New York based Alfred Steiner describes his work as drawing influence from both “art historical and pop cultural sources, especially those with a penchant for the grotesque,” and lists Hieronymus Bosch and Homer Simpson among his inspirations.
Steiner’s cartoonish watercolors are made through a laborious process: he slowly gathers fragments of unseemly images—including those of toys, half-eaten fruit, rotting teeth, dead insects, sea creatures, artillery, and sexual organs—that he then pieces together into narrative compositions or resemblances of pop culture icons. Steiner’s practice is also informed by the artist’s prior 15-year career as a copyright and trademark lawyer, and his extensive knowledge of intellectual property regulations.
Christopher Kuhn approaches his paintings backwards, meaning his compositions are often built in such a way that what appears to have been added last is often in fact the first layer. Looping gestural line work switches from positive to negative and back, revealing itself to be graphic. What appears to be thin multicolored graphic lines turn out to be silhouettes of gestural marks that were meticulously covered over, save for the edges. Kuhn asks the viewer to piece together the puzzle of his paintings and, in doing so, reassess how they perceive the world of images around us.
Matthew Palladino has taken up multiple mediums, and considers each new shift as “another mutation of the thing that came before it.” Palladino first became known for his works in watercolor, ink on paper, and acrylic paint. He then moved on to three-dimensional reliefs, made in part from candy molds. Both his two- and three-dimensional works share a biting humor, variations on grid-based compositions, references to pop culture and art history, and optical illusions that distort spatial relationships. He cites his main influences as Margaret Kilgallen, Chris Johanson, and Barry McGee.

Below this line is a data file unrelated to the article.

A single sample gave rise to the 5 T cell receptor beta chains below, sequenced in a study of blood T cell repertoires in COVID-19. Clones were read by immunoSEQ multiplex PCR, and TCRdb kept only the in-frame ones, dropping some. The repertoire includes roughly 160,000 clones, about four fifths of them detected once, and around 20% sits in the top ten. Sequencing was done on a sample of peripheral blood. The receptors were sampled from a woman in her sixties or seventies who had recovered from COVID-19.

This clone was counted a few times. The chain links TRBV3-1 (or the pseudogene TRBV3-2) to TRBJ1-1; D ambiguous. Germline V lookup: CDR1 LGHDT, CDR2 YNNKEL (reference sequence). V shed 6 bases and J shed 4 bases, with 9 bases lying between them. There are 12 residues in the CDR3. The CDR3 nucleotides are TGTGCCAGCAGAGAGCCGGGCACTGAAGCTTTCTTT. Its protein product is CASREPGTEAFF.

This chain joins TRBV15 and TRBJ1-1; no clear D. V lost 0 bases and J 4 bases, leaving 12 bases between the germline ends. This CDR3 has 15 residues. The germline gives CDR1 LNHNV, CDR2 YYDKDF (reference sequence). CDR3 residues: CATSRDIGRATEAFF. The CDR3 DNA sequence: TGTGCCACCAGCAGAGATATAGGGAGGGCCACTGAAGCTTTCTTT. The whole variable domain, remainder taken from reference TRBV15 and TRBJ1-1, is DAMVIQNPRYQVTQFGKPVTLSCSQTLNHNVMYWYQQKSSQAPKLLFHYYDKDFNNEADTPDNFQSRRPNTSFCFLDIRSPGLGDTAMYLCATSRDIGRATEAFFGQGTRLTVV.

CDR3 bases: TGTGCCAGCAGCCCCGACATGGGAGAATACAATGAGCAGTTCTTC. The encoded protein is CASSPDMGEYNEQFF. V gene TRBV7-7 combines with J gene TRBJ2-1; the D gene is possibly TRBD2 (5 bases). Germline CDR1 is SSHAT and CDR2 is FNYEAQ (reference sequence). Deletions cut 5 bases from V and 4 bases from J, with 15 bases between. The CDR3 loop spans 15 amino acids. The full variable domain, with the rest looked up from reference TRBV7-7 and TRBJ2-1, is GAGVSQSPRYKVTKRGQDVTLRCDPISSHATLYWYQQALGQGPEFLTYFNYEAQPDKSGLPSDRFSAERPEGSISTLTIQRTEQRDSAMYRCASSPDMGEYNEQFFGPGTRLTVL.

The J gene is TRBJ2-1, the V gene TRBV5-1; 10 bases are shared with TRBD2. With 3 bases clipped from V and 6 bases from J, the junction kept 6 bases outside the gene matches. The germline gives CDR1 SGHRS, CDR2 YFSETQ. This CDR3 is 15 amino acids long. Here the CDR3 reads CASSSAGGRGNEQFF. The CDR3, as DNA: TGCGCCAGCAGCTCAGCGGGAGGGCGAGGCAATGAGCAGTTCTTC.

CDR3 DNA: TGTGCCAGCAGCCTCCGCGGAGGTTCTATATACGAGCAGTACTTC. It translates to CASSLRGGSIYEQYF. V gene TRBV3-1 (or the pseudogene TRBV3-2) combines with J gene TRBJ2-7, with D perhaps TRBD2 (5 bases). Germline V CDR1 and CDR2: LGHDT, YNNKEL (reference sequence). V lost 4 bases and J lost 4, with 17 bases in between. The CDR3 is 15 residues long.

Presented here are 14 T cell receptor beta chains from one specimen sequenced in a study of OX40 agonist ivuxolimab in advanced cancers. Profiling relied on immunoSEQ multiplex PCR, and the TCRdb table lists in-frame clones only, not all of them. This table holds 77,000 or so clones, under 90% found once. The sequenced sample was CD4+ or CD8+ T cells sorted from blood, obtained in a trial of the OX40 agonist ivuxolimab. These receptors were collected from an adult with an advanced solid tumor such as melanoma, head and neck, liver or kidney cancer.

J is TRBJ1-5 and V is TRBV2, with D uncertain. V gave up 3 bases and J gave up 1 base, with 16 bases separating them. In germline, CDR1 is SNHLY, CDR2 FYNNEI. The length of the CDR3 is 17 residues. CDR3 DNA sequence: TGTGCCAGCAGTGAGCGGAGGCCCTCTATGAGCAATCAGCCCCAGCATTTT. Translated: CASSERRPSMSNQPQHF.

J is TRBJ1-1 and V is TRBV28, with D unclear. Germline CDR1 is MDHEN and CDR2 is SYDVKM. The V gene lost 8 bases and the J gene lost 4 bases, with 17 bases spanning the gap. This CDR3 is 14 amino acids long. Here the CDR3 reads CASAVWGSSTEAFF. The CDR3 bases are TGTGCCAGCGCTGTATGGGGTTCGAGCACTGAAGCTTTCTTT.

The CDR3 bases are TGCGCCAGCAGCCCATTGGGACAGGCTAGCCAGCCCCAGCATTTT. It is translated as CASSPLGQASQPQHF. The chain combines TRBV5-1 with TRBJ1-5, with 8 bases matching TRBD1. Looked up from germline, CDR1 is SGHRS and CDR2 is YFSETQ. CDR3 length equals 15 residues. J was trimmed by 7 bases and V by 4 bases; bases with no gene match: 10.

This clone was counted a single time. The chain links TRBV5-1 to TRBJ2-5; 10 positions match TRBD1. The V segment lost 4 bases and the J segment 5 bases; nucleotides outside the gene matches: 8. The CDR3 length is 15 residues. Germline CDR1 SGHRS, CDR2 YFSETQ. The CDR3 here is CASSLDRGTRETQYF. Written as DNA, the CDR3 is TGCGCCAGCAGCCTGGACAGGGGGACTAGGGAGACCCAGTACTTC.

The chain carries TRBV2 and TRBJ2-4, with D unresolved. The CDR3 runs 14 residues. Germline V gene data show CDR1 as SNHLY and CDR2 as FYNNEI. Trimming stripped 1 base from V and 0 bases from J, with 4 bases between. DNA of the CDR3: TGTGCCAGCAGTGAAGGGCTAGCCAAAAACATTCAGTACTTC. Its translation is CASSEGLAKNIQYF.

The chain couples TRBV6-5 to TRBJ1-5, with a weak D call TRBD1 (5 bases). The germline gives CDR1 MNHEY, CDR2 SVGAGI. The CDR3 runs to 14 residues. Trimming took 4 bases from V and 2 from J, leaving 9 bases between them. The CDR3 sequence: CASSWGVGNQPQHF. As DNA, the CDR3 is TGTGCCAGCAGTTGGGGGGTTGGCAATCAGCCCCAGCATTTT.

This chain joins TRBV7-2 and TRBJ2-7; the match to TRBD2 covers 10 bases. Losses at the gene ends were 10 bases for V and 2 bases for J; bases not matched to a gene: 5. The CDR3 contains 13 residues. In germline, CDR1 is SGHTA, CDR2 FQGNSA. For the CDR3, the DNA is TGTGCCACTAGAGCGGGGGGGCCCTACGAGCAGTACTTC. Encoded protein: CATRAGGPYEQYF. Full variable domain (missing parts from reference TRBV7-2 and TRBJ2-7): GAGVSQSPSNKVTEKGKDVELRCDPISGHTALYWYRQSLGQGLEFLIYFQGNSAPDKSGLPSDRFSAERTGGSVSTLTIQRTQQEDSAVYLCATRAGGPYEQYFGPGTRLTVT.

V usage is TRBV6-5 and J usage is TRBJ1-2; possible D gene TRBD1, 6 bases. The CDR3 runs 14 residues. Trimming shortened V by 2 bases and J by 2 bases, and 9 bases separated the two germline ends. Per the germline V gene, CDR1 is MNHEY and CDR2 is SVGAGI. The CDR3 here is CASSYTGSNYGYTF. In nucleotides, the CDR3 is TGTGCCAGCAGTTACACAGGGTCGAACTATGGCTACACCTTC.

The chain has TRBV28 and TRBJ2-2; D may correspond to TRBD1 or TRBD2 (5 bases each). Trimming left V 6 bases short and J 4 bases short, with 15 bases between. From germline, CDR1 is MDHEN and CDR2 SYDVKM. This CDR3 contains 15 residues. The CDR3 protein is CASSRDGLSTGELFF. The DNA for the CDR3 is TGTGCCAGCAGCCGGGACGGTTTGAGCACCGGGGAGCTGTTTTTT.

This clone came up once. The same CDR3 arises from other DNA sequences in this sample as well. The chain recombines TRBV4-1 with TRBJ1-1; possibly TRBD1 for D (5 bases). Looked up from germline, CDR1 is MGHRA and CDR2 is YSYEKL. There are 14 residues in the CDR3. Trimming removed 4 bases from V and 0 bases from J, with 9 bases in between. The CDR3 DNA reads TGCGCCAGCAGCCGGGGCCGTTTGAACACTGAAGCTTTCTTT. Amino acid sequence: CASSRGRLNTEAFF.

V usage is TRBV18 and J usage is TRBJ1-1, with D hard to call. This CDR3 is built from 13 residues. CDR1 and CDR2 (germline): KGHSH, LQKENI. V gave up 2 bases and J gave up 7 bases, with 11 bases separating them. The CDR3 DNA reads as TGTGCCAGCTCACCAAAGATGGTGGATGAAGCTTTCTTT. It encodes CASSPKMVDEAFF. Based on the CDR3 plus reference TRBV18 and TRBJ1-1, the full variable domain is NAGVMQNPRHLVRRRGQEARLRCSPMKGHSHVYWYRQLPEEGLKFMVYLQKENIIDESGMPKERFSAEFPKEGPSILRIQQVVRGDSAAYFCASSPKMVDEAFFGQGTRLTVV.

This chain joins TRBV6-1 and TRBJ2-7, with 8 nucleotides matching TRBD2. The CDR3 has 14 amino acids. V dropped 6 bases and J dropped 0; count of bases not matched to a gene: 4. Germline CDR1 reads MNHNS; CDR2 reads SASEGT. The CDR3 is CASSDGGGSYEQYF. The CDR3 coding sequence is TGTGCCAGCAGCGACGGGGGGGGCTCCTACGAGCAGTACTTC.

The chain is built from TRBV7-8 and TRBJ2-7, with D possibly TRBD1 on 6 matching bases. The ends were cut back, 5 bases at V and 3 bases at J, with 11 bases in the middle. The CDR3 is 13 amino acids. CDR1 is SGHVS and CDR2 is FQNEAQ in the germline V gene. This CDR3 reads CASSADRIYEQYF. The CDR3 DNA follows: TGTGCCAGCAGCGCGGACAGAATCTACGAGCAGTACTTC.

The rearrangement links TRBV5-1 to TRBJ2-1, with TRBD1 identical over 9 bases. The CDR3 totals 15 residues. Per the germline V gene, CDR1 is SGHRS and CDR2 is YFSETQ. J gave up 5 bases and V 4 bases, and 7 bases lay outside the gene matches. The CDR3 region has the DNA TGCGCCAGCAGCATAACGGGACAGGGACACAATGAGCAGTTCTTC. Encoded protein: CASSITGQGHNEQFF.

Till Rabus was born in Neuchâtel, Switzerland and graduated from the Ecole des Beaux-Arts in La Chaux-de-Fonds. He now lives and works in Neuchâtel. Rabus has a keen eye for arranging inanimate objects in provoking ways. The artist combines these skills in his strange still lifes, where ordinary, discarded objects are found in mysterious compositions that play with symmetry and saturated colors. Rabus eradicates any signs of human presence in his paintings, as if these objects ended up in these orderly arrangements out of their own free will.
Edinburgh-based illustrator Dominic Kesterton encompasses a vast range of compositions made up of beautiful color shades and squiggles. Kesterton’s fantastical 2D universe of writhing patterns, psychedelic colors, digitally rendered forms, and abstract, geometric figures are both evocative and abstract in equal measure.
Madrid based graphic designer and illustrator Marisa Maestre is obsessed by the forgotten and decadent environments and creates stories resulting on exquisite compositions based on clippings of newspaper, old photographs, illustrations, watercolors or typographies.